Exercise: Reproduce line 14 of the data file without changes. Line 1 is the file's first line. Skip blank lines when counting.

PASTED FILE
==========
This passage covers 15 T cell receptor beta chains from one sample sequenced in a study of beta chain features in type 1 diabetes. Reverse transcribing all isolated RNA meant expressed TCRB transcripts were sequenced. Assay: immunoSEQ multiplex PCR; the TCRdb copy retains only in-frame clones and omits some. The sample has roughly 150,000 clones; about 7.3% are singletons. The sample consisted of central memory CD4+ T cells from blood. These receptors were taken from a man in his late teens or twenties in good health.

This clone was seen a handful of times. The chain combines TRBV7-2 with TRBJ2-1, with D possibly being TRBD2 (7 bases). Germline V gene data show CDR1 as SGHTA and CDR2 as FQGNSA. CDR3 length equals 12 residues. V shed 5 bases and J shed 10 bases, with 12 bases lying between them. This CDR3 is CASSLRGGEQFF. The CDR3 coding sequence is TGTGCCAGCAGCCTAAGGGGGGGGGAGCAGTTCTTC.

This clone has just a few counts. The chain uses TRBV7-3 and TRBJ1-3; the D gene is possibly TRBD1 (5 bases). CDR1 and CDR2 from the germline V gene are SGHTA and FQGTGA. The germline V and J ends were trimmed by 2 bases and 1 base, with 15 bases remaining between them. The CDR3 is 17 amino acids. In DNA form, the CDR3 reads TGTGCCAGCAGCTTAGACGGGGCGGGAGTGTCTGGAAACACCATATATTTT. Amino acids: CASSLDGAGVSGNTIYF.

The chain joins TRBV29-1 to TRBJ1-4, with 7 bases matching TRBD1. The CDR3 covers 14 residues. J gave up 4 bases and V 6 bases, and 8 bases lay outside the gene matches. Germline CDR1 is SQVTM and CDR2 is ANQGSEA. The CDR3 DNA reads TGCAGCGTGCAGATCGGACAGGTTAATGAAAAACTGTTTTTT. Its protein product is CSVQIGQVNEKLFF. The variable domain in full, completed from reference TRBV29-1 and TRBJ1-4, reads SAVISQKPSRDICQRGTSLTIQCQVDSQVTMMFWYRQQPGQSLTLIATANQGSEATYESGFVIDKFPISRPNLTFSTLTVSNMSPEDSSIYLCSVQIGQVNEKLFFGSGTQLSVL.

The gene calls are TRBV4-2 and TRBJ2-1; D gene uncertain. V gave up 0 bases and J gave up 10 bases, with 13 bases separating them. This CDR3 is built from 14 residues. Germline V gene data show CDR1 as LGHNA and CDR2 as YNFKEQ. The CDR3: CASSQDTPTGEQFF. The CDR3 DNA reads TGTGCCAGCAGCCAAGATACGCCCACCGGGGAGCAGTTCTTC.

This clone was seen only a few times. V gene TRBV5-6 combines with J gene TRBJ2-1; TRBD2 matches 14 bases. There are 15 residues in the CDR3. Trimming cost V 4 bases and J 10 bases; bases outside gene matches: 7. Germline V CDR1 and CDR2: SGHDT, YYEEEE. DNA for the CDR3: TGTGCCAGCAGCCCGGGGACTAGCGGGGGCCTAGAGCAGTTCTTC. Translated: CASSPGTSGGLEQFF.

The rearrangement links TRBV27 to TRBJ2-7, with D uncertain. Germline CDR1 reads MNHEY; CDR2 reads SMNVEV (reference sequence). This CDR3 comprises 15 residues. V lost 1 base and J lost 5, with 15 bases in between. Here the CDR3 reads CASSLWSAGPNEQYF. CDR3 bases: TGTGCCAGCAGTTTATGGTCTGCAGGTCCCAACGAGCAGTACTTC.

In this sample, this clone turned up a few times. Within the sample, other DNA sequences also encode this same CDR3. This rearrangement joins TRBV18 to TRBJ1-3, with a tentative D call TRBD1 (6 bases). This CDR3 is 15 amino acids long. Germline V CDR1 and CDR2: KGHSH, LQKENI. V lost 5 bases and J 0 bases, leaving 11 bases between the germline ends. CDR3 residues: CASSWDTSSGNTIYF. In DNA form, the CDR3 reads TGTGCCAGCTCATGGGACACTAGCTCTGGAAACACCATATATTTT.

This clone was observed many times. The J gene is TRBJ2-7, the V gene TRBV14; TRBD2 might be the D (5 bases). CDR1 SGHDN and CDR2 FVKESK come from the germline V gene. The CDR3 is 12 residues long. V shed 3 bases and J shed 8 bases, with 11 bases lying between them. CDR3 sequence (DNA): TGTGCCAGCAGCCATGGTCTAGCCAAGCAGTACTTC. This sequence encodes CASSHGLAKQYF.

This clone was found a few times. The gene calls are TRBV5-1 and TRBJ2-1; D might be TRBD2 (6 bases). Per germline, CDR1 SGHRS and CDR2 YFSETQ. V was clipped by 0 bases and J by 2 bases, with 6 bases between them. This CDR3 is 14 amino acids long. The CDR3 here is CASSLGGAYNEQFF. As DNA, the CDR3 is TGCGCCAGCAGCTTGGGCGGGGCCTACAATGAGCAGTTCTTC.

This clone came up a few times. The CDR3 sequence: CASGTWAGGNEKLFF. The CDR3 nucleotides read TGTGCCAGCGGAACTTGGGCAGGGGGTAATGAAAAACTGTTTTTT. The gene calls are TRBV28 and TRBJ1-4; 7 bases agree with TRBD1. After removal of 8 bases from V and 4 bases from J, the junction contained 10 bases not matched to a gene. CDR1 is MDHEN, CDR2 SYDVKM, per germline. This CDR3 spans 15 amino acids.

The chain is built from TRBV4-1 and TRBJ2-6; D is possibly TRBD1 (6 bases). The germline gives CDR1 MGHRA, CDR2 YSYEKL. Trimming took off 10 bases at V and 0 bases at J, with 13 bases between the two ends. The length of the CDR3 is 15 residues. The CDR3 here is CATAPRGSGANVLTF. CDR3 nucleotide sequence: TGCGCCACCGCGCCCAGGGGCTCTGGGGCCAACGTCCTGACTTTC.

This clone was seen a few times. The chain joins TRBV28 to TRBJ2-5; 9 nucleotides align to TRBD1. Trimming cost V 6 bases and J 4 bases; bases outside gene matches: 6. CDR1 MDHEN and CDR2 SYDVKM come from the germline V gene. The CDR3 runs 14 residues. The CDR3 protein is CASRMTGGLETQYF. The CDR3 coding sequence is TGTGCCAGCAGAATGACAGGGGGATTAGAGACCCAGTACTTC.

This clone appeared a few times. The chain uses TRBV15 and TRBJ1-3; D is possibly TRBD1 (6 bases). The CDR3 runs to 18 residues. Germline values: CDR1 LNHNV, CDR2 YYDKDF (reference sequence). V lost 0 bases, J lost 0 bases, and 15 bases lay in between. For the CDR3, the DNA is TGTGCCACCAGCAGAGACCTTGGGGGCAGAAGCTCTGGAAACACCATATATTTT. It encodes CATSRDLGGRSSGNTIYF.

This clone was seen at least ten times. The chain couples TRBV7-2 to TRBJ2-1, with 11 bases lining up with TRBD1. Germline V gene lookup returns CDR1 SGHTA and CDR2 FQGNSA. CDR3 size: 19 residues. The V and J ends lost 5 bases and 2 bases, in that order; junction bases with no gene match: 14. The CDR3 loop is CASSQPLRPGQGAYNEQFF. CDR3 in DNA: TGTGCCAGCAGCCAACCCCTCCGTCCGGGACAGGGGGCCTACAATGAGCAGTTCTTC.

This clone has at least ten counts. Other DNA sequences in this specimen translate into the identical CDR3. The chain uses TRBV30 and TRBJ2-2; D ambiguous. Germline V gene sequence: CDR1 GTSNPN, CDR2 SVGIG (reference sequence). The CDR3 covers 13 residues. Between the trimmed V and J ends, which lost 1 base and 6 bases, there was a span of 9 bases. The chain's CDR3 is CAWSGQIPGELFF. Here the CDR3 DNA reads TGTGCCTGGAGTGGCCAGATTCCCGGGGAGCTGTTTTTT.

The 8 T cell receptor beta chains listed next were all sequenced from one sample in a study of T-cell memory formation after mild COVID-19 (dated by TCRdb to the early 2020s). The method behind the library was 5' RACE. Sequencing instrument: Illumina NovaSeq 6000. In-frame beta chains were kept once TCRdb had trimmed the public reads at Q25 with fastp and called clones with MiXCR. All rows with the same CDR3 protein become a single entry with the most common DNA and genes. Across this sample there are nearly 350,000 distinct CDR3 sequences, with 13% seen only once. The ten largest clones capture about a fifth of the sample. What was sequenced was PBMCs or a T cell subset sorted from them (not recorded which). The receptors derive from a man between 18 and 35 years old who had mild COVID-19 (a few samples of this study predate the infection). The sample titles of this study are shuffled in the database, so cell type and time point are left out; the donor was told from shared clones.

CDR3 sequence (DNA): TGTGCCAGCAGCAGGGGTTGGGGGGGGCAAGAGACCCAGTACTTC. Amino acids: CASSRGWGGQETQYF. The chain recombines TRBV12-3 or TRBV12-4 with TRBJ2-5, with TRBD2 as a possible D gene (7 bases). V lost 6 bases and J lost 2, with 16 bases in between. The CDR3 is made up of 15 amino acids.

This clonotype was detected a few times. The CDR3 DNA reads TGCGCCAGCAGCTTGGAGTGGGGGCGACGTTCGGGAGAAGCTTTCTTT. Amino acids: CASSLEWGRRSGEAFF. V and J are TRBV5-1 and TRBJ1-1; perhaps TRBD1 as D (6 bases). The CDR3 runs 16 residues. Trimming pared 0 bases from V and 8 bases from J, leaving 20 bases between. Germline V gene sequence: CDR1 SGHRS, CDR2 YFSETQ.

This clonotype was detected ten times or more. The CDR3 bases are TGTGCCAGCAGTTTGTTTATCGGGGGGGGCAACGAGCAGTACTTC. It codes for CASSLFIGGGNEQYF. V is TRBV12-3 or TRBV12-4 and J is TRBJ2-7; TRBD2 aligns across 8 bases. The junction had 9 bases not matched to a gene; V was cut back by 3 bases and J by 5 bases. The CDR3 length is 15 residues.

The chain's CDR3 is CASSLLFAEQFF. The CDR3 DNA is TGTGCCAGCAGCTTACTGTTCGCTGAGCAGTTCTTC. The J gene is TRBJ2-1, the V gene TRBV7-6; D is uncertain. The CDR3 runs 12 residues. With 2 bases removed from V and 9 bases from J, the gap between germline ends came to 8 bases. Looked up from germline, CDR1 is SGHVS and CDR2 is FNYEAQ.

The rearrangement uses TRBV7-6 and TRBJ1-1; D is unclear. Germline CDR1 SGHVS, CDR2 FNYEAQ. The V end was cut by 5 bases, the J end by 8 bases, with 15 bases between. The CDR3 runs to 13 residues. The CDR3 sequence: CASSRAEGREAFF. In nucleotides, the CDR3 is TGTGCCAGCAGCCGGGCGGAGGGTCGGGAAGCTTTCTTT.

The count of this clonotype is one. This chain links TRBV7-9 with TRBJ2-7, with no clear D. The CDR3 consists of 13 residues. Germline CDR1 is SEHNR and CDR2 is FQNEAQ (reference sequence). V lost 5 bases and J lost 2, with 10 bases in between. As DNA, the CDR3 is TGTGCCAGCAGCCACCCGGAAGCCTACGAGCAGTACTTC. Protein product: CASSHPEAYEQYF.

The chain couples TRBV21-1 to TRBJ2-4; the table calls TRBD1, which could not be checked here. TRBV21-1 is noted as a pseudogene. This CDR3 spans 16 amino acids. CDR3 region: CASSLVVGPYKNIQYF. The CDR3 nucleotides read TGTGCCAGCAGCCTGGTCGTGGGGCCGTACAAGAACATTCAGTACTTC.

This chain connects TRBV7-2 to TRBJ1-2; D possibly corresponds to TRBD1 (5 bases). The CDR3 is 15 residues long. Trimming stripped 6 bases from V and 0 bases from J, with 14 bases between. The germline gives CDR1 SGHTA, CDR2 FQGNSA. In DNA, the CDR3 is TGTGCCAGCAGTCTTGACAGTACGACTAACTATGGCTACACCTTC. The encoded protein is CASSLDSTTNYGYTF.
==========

This clone appeared a few times. The chain uses TRBV15 and TRBJ1-3; D is possibly TRBD1 (6 bases). The CDR3 runs to 18 residues. Germline values: CDR1 LNHNV, CDR2 YYDKDF (reference sequence). V lost 0 bases, J lost 0 bases, and 15 bases lay in between. For the CDR3, the DNA is TGTGCCACCAGCAGAGACCTTGGGGGCAGAAGCTCTGGAAACACCATATATTTT. It encodes CATSRDLGGRSSGNTIYF.